This special order dial has an outer tachymeter scale on the dial edge, plain steel markers, and “triangle” lume plots applied directly to the dial.

This black dial continues with either two or three white sub registers, but has an outer tachymeter scale on the dial edge (marked from 50 to 200), a different style of plain steel markers, and “triangle” lume plots applied directly to the dial.  The hour and minute hands are also slightly shorter than on the standard 3rd execution Autavia, due to the minute track being further towards the dial centre. The bezels are marked in hours 1 through 12 or hours 13 through 24.  The case, movement and other details are the same as the standard 3rd execution above, with serial numbers in the range from 85xxx to 97xxx.

4th Execution Dial – Reference 2446 (Three Register)

The last dial used in the screw-back case Autavia (known as the fourth execution dial) is thought to have been introduced for a very short production run circa 1968, just prior to the start of the compressor case Autavias.  The distinctive feature of the dial is its lume hour Tritium markers applied directly to the dial, reminiscent of the very first Autavias except that no numerals are used.

10LumeDials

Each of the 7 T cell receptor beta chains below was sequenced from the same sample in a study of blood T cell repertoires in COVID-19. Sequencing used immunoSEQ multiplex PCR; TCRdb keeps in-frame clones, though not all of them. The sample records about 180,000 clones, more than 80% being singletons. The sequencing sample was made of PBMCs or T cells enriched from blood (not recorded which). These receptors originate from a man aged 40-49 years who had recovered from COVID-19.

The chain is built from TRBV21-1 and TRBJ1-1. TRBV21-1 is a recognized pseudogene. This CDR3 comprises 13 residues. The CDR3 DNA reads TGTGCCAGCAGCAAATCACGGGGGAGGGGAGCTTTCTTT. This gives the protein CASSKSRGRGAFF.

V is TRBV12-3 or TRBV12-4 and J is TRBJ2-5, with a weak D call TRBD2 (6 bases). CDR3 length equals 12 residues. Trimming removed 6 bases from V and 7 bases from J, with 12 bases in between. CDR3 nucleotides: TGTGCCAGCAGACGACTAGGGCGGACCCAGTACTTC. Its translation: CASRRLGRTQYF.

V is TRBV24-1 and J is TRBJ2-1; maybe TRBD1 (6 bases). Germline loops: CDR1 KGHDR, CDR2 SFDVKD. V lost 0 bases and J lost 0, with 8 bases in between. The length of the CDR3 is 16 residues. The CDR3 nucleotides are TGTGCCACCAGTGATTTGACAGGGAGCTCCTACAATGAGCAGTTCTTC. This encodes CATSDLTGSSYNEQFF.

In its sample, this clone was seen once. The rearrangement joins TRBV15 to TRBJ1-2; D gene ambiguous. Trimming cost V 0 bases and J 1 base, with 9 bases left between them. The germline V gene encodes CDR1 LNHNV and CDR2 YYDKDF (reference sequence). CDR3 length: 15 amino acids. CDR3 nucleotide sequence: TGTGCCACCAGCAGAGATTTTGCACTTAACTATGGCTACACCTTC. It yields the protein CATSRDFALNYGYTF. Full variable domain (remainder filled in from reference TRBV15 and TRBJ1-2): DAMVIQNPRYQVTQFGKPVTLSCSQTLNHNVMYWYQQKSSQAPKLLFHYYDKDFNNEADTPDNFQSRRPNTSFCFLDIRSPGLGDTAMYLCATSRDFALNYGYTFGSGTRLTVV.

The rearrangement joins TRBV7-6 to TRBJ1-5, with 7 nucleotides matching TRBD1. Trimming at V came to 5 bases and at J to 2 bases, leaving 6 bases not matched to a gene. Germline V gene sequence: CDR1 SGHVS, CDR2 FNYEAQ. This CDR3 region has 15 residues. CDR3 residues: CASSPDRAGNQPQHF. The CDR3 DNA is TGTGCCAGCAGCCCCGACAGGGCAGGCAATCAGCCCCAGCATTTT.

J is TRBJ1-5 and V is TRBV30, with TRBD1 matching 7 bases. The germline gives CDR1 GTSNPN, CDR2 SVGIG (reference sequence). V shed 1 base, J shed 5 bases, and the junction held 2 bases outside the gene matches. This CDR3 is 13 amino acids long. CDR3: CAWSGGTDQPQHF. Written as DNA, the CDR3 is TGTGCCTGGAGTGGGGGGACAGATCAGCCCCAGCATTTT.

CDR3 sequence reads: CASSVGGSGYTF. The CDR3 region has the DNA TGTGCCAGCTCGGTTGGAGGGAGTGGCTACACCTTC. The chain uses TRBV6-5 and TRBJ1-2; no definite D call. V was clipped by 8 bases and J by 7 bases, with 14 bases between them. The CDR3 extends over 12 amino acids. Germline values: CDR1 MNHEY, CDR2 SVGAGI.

The “All Lume” dial was used for the last of the standard screw-back Autavias and the first of the Autavia GMTs.

Hands were the plain, thin steel matchstick variety and also were Tritium filled. The bezels were the same thin style seen on the later third execution, available in same four versions — hours 1 through 12, hours 13 through 24, minutes, and tachymeter. The serial range is circa mid 9xxxx-100xxx.  Crowns are signed “Heuer”, with this continuing on later models.

First Autavia GMT (4th Execution Dial) – Reference 2446 GMT

Around 1968, Heuer introduced its first GMT chronograph, which used a variation of the fourth execution Autavia dial in a screw-back case.  In addition to the standard hour and minute hands, a GMT hand makes one revolution in 24 hours.  This GMT hand may not be set independently of the primary hands, but the bezel is rotated to the appropriate plus / minus position and the time in a second time zone is determined by reading the GMT hand on the bezel.  The movement is a modified version of the Valjoux 72, known as the Valjoux 724.  The dial is the same as the fourth execution dial version (above) except for the inclusion of the “GMT” lettering below the Heuer shield. The hands are plain steel matchstick with the inclusion of a red “GMT” hand, with arrow head. The thin style bezel came only as a blue and red version, marked with the even numbers 2 through 22.  This first execution Autavia GMT had a very short production run, with the serial number range circa 100xxx.

THE COMPRESSOR CASE AUTAVIAS

First Execution — Reference 2446C (Three Register) and 7763C (Two-Register)